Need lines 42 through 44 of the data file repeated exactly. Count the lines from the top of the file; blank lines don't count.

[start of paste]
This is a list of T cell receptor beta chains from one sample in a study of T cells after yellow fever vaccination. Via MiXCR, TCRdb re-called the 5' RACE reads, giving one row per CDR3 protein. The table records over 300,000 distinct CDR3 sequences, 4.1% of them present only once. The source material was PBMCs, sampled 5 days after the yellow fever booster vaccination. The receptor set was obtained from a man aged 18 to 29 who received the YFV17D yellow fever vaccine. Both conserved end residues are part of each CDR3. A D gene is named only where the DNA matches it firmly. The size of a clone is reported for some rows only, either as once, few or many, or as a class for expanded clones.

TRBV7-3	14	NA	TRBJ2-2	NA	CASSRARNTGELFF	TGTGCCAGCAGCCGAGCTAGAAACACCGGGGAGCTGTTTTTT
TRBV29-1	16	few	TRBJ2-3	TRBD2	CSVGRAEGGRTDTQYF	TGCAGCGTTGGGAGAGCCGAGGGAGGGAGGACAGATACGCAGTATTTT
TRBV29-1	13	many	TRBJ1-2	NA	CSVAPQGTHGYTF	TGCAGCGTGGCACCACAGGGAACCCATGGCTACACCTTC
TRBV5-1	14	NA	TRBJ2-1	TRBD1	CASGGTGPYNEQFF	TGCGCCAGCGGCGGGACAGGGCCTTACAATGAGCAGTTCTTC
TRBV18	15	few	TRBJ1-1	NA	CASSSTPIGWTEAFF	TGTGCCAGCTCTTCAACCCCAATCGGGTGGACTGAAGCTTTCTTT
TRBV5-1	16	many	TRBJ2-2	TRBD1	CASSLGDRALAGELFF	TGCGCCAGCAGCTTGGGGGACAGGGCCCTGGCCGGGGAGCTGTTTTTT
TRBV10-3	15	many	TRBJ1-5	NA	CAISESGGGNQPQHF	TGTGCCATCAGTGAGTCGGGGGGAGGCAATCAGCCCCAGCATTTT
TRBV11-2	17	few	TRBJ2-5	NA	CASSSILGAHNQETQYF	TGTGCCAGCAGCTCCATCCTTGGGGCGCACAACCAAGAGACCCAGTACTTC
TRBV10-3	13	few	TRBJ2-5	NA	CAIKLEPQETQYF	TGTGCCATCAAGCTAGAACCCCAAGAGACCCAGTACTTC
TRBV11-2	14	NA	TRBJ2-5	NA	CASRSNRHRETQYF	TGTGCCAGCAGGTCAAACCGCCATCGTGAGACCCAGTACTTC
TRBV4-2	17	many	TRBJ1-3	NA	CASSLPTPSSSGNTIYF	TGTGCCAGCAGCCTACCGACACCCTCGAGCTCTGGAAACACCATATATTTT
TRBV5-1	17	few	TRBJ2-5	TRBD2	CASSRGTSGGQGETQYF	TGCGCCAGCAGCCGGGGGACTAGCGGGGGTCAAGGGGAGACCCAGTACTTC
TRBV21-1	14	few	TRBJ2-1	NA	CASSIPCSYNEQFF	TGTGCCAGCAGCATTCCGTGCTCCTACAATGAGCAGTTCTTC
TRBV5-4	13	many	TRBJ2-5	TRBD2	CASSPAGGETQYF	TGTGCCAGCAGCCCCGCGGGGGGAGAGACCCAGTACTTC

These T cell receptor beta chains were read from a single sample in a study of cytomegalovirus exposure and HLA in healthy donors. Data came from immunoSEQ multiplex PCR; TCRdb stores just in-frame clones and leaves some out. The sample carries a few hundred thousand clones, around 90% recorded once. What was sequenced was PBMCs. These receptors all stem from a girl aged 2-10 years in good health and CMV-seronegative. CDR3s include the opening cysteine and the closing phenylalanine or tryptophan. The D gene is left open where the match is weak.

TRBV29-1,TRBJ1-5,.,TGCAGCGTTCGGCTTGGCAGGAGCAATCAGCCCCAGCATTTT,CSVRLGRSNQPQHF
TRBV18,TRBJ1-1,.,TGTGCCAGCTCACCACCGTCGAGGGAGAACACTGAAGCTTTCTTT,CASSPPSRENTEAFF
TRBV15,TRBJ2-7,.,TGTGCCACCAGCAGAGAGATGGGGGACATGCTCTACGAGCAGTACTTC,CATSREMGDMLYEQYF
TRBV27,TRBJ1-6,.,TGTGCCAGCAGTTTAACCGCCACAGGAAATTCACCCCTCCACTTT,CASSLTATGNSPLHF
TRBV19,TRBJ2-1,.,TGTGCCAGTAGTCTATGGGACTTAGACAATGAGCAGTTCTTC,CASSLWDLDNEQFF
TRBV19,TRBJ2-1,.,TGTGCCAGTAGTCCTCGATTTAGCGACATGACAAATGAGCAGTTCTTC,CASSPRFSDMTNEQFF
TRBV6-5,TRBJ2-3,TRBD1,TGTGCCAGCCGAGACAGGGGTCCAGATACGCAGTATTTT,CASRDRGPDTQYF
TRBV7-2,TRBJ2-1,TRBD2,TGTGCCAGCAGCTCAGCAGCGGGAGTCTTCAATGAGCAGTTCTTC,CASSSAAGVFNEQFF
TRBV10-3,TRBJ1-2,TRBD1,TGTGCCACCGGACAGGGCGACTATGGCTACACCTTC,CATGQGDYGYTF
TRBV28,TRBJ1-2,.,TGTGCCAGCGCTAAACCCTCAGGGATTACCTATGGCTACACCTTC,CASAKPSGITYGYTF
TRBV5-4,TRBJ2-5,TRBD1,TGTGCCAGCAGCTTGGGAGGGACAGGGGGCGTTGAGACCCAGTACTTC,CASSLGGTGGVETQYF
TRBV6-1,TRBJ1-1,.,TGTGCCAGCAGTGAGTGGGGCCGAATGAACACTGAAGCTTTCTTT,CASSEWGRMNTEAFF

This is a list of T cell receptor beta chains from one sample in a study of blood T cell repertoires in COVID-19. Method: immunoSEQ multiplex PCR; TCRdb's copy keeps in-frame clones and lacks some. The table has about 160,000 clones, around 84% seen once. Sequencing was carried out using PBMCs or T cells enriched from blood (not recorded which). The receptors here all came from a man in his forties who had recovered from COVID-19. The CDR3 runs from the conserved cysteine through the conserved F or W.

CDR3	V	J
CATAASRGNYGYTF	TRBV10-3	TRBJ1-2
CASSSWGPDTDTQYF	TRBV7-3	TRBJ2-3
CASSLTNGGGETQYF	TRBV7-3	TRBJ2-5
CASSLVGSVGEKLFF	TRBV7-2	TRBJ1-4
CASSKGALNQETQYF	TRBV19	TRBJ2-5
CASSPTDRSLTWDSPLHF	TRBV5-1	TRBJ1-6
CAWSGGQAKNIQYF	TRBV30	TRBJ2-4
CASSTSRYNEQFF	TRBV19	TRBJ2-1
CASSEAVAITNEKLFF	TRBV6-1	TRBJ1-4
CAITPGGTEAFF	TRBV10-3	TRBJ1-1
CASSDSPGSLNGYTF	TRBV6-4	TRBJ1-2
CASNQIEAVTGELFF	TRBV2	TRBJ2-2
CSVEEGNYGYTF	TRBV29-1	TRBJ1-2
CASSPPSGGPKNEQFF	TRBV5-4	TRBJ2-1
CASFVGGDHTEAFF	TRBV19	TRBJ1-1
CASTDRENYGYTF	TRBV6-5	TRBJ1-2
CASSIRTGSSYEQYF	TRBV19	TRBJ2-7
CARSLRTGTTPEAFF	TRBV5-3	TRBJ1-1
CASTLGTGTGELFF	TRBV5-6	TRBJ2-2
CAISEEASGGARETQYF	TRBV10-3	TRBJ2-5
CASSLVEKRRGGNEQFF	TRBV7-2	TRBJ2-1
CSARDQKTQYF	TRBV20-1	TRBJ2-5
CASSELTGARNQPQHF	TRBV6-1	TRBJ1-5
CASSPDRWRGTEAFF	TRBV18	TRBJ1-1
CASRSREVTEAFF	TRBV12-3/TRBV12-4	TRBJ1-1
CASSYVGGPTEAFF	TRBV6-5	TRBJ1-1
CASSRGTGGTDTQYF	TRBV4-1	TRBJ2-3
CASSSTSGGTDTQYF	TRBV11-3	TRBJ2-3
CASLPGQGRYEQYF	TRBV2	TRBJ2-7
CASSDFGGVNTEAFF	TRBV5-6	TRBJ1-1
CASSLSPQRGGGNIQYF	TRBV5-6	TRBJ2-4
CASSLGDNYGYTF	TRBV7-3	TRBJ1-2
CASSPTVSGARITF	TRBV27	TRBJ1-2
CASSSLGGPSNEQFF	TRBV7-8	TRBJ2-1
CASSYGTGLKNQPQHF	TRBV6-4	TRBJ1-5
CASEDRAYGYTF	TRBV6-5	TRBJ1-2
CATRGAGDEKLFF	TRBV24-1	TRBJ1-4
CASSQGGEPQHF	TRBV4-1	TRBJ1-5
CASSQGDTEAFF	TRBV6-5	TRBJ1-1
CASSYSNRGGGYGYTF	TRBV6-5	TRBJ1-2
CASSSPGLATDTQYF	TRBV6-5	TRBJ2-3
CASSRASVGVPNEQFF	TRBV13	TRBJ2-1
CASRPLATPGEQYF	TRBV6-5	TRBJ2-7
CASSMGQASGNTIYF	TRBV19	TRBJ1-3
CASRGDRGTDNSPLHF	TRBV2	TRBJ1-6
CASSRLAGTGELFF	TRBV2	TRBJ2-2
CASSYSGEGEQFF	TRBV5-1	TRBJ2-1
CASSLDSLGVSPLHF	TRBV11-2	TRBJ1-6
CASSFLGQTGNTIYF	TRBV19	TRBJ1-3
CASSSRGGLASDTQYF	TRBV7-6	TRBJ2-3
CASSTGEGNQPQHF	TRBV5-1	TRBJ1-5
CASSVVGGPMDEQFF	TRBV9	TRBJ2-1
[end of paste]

CASNQIEAVTGELFF	TRBV2	TRBJ2-2
CSVEEGNYGYTF	TRBV29-1	TRBJ1-2
CASSPPSGGPKNEQFF	TRBV5-4	TRBJ2-1